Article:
The Great Organizer Move of 2017 continues with our heroine facing the task of packing up personal items and moving them to temporary storage. We find her sifting through files in her office, carefully pulling out the old paperwork, photos, certificates, and other items of questionable historic significance. Suddenly, she stares off into the distance, mumbling incoherently:
“Wow, I didn’t remember how many emails I printed out from my last corporate job…some serious office politics back then (and why DID I print them out??). Oh, and those performance reviews from when I was still teaching in 19__ sure bring back some memories. Let’s see, the closing paperwork from our first house…And geez, vet records from Norm the Cat, who crossed the Rainbow Bridge 13 years ago. He was a great cat…gone too young…”
Soon, she finds herself surrounded by the memories, and an hour later she is still buried in the stacks...
I tell clients all the time that I can organize and sort through their stuff all day. All. Day. Long. I never get tired of it, especially paperwork. Paperwork and files are totally captivating to me because they represent hard copy records of so many details we may not immediately be able to call to mind (think about if you’ve ever found a stack of your parents’ love letters, or your college transcripts, or old concert programs). Maybe it’s also because I’m a read/write processor. Regardless of the fascination factor of the content, with clients I can quickly assess what stays, what goes, what needs to be scanned or shredded.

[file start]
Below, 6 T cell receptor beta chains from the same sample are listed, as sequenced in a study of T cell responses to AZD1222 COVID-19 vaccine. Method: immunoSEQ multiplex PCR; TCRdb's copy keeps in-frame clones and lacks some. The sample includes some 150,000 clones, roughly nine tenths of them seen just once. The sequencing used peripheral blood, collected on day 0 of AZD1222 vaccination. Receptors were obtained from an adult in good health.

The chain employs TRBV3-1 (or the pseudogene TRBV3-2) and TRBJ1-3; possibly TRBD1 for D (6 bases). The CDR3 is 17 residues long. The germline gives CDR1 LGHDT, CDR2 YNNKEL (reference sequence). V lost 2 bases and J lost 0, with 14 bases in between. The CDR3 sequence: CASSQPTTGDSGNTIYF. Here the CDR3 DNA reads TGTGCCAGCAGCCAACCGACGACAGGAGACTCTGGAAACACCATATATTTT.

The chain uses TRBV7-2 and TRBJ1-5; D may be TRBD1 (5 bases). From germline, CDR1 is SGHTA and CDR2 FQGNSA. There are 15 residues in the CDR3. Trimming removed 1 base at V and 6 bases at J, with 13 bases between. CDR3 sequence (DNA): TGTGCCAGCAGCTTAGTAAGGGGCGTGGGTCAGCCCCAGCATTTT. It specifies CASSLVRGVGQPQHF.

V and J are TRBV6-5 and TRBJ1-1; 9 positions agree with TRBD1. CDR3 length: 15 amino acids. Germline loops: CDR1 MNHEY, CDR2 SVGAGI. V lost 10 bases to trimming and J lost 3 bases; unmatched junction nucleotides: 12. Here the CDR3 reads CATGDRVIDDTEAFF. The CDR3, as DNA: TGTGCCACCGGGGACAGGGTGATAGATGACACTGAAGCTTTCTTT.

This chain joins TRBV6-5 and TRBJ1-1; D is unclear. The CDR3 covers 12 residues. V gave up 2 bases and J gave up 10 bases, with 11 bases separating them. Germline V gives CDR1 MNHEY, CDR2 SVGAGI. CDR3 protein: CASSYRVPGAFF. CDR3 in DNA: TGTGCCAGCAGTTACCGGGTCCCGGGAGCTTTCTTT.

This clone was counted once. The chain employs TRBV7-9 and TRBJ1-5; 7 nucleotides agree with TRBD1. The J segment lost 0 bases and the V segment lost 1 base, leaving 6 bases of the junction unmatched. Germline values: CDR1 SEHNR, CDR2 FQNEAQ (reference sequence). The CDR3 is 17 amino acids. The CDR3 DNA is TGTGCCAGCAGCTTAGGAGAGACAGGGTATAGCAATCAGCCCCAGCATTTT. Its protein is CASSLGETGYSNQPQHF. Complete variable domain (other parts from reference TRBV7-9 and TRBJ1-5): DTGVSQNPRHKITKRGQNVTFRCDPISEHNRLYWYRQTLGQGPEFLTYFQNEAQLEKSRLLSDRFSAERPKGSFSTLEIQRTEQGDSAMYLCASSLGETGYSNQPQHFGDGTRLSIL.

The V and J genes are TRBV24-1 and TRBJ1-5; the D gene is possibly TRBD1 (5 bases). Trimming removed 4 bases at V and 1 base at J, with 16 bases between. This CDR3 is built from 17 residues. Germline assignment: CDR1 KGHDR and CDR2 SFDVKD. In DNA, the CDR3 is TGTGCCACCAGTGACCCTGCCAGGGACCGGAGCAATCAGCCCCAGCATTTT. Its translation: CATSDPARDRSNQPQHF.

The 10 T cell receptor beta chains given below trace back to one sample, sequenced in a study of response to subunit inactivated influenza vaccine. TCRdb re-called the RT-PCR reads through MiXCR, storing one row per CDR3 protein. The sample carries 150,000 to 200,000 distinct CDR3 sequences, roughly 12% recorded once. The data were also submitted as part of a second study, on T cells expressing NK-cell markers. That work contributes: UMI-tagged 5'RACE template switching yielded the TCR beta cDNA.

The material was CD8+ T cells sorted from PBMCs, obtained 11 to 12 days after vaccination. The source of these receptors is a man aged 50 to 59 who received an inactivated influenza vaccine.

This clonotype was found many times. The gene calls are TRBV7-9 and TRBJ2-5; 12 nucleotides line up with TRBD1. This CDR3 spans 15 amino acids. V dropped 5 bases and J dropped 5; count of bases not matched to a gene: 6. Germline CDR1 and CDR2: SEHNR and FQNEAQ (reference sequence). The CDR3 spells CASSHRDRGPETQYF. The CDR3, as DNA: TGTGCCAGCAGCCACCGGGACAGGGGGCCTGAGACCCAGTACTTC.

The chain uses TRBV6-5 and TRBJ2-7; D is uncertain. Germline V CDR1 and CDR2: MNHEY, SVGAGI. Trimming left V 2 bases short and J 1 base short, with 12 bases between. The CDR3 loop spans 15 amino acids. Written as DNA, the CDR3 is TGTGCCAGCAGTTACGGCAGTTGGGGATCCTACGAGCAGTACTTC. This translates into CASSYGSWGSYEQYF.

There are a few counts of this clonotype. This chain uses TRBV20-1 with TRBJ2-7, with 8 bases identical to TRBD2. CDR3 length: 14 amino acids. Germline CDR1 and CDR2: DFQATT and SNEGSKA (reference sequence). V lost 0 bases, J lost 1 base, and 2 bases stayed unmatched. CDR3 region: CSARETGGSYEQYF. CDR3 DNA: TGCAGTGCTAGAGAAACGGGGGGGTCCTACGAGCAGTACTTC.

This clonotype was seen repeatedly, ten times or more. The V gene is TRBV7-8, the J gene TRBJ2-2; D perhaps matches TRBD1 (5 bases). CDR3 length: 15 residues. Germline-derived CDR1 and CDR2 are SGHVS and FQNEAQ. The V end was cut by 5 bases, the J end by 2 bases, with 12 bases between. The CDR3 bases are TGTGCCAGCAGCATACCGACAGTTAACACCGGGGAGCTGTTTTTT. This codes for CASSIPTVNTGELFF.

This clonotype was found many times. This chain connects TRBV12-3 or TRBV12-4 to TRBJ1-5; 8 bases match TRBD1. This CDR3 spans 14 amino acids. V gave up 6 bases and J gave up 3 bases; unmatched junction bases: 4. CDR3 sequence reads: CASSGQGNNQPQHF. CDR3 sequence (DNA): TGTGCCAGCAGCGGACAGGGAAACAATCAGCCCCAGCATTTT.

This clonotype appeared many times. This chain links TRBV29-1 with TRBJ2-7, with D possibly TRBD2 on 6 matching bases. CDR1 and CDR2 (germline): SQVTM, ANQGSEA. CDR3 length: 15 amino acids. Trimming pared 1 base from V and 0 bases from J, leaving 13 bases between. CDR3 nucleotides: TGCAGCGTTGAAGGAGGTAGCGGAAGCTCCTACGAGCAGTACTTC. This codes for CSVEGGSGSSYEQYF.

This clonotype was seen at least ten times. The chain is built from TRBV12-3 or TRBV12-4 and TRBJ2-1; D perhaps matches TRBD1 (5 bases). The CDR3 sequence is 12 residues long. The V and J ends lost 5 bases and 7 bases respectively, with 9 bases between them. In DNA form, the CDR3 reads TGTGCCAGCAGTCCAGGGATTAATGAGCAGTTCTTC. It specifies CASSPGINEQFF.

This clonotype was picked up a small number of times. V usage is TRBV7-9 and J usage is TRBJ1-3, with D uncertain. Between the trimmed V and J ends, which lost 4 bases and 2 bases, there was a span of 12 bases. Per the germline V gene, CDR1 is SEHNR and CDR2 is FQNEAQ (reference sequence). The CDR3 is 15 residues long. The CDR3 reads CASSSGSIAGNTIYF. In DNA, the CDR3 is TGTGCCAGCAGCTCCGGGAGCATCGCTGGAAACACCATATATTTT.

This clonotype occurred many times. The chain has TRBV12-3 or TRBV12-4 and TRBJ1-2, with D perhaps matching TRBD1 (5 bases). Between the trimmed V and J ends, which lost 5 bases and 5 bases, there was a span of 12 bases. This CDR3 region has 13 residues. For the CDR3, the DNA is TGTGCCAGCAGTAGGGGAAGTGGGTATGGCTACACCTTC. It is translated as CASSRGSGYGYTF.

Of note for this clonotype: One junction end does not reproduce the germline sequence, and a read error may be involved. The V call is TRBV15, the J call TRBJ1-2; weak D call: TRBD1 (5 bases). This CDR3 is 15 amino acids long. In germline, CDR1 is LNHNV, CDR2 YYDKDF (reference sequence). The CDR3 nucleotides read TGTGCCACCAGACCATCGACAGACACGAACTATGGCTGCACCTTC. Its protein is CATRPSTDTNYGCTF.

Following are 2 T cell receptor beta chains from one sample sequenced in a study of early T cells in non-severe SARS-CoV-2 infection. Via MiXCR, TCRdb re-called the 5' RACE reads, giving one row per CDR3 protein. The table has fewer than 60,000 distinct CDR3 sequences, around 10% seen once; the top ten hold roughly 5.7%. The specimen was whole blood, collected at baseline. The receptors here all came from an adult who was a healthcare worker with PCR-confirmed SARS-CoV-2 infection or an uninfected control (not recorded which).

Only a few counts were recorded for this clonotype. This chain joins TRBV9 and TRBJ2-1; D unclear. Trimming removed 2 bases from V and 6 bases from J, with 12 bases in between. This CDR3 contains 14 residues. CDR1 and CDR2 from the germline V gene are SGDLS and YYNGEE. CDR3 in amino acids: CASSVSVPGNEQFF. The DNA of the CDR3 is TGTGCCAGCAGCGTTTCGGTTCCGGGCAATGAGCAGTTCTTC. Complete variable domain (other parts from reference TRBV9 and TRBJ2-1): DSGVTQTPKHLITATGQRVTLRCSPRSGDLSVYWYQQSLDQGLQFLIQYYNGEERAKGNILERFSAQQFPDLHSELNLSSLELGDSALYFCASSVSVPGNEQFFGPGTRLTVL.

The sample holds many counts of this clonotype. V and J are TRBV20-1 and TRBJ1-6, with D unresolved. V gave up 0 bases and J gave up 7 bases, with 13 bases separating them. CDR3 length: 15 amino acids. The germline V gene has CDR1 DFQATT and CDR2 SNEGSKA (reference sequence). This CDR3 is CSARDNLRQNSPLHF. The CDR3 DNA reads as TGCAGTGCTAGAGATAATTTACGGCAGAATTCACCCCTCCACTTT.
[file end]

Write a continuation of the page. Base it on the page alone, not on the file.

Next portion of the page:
I don’t have any issues with getting rid of our clothing, outgrown toys, knick-knacks, kitchen gadgets, furniture, or even kindergarten “treasures” that have long since outlived their charm. But when it comes to my paper I know I’m likely to get a little distracted. Particularly this year, when we’ve already had so much transition, old paperwork has become an anchor to my family's past. When we cleaned out the attic in my parents’ house last year, I uncovered my 5-year-old Santa list (it seems I had a thing for wind-up toys), a letter my dad wrote to my uncle back in the 1950s (when he was stationed overseas and couldn’t get back to the states for a family funeral), and the financial breakdown my mom wrote out when they built a house in 1967 ($27,000 went a lot further back then!). I had to steel myself to keep from spending hours reading through all of the cards sent when my older brother was born. Even old utility bills can be interesting to me.
So how do I get unstuck? Fortunately, I have some methods I use to stay on track with myself.
1. Take a picture - it lasts longer. We live in a time where most people in our society carry around nifty little objects that have the power to create scans and pdf files instantly. When I run across a piece of paper that I have trouble processing, I scan it into Evernote with my phone, and then I can let it go. There are other scanning apps (some designed for keeping paper memories like Artkive and Keepy), and this method works well for items other than paper, too.
2. Box it up - but write the date on it. I still have a huge pile of paperwork that came from my father’s desk when he passed last year. Much of it is completely meaningless now - but I’m not ready to deal with it. I put it all into a box, labeled and dated it, and then put a reminder in my phone to unbox it six months from now (try to choose a timeframe of under a year). Yeah, I know, that’s sort of putting off the inevitable, but when you just can’t “go there” you can at least make a plan for the future.
3. Call for backup. I will go much faster in my decision-making process if I know someone else is in the room working as well. There is a concept in the organizing and ADD/ADHD world known as “body doubling”, where the presence of another person provides a physical and emotional anchor for the individual struggling to get something done. I have no idea why it works, but perhaps in my case it’s because I feel a little silly staring at notes or bills when I know someone else is around. Sometimes even having Lucy the Wonderdog stare quizzically at me is helpful.